1. That the term "barbarian" had a dual meaning. Aside from meaning "non-Hellenic," the term "barbarian" has been used by Greek tribes/city-states to deride other Greek tribes/city-states that were deemed unsophisticated in their use of the Hellenic language/culture.[8] For example, when Athenian orator Demosthenes attacked Philip II of Macedon in the Third Philippic, he deemed the Macedonians as non-Hellenic, unrelated to the Hellenes, and not even worthy of being deemed as "barbarians." This indicates that the utilization of the term "barbarian" in many ancient Greek accounts was reflective of the socio-political competition that existed between various Greek city-states, tribes, and civilizations.
  2. From this dual meaning, Herodotus did not imply that the Pelasgians were non-Hellenes when he described them and their language as "barbaric." Support for this argument is found within a passage where Herodotus deemed the Hellenes as a branch of the Pelasgians.[9] Moreover, it was not an uncommon phenomenon for a Greek tribe to speak Greek crudely to the point where it was difficult for other Greeks to understand.[10] So, when Herodotus (1.57) concludes that the Athenians changed language when they joined the Hellenic body, it means that they advanced linguistically, socially, and culturally from their Pelasgian forebears. Herodotus (6.137) also discusses the expulsion of Pelasgians by the Athenians from Attica to Lemnos. However, this passage may be derived from an event whereby the Athenians expelled Pelasgian Boeotian refugees (closely related to them culturally and linguistically) to the Ionian colonies.[11] Herodotus is also known for not distinguishing the difference between linguistically similar dialects and languages that are completely separate from Greek.[12] As a result of this ambiguity, the language of the Pelasgians was "barbaric" in the sense that it was an unsophisticated form of Hellenic as opposed to being non-Hellenic.[13]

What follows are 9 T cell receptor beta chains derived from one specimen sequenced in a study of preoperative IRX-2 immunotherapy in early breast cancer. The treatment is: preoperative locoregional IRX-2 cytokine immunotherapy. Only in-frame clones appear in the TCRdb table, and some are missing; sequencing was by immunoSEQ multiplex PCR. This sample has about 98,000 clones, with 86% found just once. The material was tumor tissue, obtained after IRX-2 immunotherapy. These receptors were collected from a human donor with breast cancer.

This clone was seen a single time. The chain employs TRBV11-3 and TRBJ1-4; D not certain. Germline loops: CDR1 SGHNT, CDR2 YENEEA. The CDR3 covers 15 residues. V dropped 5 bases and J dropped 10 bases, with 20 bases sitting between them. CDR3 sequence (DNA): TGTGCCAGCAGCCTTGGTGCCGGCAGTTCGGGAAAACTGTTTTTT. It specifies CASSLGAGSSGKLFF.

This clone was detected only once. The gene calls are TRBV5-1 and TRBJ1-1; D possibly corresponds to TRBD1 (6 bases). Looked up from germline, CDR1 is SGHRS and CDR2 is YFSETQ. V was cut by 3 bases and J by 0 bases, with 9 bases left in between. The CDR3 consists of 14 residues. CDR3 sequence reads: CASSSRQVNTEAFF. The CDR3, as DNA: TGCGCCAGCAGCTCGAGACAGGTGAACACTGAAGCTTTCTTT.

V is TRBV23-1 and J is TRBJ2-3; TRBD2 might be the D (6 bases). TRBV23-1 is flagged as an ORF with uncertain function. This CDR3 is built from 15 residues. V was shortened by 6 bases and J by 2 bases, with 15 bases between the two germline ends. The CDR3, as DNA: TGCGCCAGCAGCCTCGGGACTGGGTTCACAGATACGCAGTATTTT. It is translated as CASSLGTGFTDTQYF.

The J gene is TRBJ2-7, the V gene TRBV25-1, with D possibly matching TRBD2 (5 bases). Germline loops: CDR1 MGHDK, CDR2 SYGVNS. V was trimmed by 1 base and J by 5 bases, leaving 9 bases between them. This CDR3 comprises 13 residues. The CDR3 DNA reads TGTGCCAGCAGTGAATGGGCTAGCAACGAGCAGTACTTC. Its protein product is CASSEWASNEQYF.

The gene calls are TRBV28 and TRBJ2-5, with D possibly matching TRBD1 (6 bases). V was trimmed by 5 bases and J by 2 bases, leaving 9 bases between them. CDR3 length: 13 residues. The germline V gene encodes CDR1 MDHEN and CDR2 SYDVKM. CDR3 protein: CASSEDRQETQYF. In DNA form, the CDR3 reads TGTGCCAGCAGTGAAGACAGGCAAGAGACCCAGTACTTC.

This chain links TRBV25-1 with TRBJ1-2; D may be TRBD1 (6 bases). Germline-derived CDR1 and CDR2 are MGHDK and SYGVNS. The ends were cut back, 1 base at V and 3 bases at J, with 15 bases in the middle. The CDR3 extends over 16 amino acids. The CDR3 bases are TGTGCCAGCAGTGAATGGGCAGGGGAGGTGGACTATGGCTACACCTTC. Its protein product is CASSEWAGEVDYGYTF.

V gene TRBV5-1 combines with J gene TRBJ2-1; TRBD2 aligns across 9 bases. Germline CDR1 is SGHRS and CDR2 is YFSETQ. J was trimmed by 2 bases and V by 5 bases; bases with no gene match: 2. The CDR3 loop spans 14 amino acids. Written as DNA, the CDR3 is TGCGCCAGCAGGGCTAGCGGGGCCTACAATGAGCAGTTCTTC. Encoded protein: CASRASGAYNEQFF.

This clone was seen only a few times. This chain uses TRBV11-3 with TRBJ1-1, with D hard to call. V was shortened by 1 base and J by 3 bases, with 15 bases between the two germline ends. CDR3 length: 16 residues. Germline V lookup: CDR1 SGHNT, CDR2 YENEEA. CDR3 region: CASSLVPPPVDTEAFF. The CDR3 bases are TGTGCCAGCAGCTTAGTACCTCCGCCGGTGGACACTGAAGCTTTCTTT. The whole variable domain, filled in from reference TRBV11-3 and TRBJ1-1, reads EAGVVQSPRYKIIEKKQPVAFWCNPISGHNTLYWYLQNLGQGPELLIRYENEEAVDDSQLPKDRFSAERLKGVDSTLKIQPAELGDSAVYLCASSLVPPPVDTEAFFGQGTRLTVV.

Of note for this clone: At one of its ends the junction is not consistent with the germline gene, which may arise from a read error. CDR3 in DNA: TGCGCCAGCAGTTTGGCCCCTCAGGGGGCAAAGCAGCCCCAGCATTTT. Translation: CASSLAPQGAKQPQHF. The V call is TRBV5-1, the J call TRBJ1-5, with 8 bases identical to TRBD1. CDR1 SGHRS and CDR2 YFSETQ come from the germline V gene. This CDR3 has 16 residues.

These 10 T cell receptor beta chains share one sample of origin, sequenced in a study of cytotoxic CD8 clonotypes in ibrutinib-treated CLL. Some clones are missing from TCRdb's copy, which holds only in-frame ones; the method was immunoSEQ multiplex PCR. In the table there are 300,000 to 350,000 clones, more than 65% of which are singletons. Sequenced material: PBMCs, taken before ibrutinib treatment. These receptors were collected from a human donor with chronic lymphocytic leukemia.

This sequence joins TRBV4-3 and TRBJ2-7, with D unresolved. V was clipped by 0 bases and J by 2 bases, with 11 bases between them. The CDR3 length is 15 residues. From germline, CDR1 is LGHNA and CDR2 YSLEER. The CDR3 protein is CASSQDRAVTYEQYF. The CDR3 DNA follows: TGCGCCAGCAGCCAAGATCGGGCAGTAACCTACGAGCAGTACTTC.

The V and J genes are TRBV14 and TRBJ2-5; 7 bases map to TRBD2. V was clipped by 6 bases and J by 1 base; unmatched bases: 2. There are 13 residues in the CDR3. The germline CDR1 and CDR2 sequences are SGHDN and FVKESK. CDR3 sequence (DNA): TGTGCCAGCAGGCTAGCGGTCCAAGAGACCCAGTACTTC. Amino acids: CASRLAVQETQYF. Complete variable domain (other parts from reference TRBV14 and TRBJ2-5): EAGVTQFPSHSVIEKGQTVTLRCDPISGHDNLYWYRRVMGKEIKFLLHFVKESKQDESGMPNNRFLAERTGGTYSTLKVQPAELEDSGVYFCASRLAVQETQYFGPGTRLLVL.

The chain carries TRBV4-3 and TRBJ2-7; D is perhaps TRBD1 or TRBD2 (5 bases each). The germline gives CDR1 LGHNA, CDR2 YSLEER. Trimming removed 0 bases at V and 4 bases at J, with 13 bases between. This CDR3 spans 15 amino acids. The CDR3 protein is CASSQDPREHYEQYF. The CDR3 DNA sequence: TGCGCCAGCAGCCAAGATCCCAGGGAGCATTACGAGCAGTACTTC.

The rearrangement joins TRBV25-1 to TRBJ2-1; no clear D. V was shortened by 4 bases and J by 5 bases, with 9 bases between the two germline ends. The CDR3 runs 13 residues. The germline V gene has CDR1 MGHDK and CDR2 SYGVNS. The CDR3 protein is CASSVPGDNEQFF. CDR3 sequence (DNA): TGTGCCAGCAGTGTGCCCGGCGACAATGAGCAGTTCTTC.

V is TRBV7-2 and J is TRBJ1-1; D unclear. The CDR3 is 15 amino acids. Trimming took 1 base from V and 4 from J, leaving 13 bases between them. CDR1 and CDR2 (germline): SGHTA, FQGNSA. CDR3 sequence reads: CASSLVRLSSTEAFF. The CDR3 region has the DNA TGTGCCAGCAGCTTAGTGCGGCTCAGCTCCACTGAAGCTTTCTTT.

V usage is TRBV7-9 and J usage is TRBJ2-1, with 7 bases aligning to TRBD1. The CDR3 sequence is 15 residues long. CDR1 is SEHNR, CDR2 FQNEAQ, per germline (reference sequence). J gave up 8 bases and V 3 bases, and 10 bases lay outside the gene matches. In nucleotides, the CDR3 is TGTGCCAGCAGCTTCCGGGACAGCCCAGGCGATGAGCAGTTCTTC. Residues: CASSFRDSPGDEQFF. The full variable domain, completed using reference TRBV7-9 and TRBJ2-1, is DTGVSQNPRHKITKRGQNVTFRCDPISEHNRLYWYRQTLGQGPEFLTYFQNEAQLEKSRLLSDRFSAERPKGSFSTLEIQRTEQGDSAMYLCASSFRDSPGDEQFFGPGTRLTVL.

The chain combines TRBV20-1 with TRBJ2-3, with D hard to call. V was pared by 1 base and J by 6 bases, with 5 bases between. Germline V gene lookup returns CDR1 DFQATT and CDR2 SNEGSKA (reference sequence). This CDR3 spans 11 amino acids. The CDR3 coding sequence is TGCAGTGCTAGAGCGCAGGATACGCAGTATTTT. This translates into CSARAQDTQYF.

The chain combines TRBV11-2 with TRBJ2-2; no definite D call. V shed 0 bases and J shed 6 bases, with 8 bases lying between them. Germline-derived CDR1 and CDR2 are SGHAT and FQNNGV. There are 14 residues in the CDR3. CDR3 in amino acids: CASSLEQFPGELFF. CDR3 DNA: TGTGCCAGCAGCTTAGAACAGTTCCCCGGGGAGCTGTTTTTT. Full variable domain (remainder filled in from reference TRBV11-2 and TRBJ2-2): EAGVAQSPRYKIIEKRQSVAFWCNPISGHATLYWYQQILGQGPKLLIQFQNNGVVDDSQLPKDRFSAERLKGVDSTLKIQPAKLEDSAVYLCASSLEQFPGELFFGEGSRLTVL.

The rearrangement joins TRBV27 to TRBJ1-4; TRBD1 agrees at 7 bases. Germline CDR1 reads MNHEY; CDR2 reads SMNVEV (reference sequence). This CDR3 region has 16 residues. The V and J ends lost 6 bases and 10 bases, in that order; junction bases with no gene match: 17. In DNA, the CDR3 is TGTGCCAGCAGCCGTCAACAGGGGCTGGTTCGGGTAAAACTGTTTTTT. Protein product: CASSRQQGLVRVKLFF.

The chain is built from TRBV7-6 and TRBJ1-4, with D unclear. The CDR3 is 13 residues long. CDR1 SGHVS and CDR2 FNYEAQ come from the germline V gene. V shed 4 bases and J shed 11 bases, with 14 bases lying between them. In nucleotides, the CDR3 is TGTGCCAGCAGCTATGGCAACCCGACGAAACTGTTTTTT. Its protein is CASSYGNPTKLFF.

3. That the autochthonous nature of the Athenians (an ancient belief to which Herodotus, Isocrates, Plutarch and others attest) implies they are descended from the autochthonous Pelasgians. The Athenians deemed themselves "true Hellenes" due to their well-developed society.
  4. During the early 20th century, archaeological excavations conducted by the Italian Archaeological School and by the American Classical School on the Athenian Acropolis and on other sites within Attica revealed Neolithic dwellings, tools, pottery, and sheep skeletons. All of these discoveries showed significant resemblances to the Neolithic discoveries made on the Thessalian acropolises in Sesklo and Dimini. These discoveries helped provide physical confirmation of ancient records that described the Athenians as the descendants of the Pelasgians (who were primarily the Neolithic inhabitants of Thessaly).[14]
  5. During the 1980s, the Skourta Plain project identified Middle Helladic and Late Helladic sites on mountain summits near the plains of Skourta. These fortified mountain settlements were, according to tradition, inhabited by Pelasgians up until the end of the Bronze Age. Moreover, the location of the sites is an indication that the Pelasgian inhabitants sought to "ethnically" (a fluid term according to Foreigners and Barbarians) and economically distinguish themselves from the Mycenean Greeks who controlled the Skourta plain.[15]

See also

Notes

  1. Dionysius of Halicarnassus, Roman Antiquities, Book 1, 17 (LacusCurtius) - Afterwards some of the Pelasgians who inhabited Thessaly, as it is now called, being obliged to leave their country, settled among the Aborigines and jointly with them made war upon the Sicels. It is possible that the Aborigines received them partly in the hope of gaining their assistance, but I believe it was chiefly on account of their kinship; for the Pelasgians, too, were a Greek nation originally from the Peloponnesus.
  2. Ovid, Metamorphoses, Book 12.1 (Perseus) - Here, when a sacrifice had been prepared to Jove, according to the custom of their land, and when the ancient altar glowed with fire, the Greeks observed an azure colored snake crawling up in a plane tree near the place where they had just begun their sacrifice..."Rejoice Pelasgian men, for we shall conquer; Troy will fall; although the toil of war must long continue--so the nine birds equal nine long years of war." And while he prophesied, the serpent, coiled about the tree, was transformed to a stone, curled crooked as a snake.